“Happiness is on me like a scratch in a car door,” writes Katz in her second full-length collection. Hovering between delight and danger, the poems exist in a place where “the ambulance dazzles like a cocktail ring” and a “little holocaust kicks the kitchen chair.” With her buoyant tone, Katz heartily welcomes the reader: “Are you going to sit there? Coincidently I am also going to sit there. Can you see out of my eyeholes? Are you comfortable?” Katz’s poems muse over people on the F train, entertain violent fantasies toward a visiting poet, and other everyday thoughts and occurrences. There is joy in the poems and a linguistic playfulness underscored by the wide-eyed fears unique to a new mother and her child. “Mother’s Love,” a nine-part poem that anchors the collection, is inspired by a friend who said that taking heroin felt like “mother’s love.” The poem explores the all-consuming experience of a new mother from a fever-pitch of perception: “We are addicts, an old boyfriend would say/ This is not that. But it is/ I am helpless/ My hair fills with sparks.” Mixing ecstasy with terror, the mother worries about her ability to protect her child, to keep “the woundable face of a boy” safe from the many dangers he’ll encounter. (Oct.)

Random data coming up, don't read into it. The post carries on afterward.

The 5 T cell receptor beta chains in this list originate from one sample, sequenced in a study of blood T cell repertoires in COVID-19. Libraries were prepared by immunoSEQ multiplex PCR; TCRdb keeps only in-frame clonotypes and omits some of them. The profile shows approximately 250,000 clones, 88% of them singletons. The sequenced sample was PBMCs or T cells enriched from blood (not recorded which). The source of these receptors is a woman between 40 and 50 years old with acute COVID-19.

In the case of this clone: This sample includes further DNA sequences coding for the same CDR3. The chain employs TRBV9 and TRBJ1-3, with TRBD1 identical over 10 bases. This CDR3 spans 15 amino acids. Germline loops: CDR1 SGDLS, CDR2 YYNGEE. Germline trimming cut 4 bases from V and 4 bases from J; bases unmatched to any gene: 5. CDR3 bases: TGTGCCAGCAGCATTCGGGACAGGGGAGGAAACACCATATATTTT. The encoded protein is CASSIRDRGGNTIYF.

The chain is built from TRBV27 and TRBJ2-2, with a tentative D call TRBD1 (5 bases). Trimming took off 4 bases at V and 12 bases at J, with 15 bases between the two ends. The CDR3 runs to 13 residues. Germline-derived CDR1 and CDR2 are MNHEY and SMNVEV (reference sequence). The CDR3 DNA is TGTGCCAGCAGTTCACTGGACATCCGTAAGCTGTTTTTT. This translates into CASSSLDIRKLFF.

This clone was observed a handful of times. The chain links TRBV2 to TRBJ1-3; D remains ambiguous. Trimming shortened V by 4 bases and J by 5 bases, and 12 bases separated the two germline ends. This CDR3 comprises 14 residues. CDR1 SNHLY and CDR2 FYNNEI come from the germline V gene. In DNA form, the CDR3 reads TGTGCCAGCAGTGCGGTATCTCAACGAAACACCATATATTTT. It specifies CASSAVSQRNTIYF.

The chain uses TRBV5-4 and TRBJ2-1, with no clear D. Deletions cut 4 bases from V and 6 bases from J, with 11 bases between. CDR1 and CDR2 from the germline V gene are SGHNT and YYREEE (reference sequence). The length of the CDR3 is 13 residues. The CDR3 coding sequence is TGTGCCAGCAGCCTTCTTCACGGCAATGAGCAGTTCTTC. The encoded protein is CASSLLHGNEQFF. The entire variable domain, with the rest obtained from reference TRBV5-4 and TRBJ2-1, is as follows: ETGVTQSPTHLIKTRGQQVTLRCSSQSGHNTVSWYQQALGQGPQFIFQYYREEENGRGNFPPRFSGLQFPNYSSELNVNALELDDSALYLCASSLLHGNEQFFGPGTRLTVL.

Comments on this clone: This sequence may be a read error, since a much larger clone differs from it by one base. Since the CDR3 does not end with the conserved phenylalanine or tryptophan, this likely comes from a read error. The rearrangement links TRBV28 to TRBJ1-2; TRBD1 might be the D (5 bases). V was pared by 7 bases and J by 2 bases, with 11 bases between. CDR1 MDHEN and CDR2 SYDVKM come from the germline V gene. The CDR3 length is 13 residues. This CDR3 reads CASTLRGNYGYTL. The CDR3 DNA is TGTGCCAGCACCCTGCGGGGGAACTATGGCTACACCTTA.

Reviewed on: 09/23/2013 Release date: 10/01/2013 Genre: Fiction
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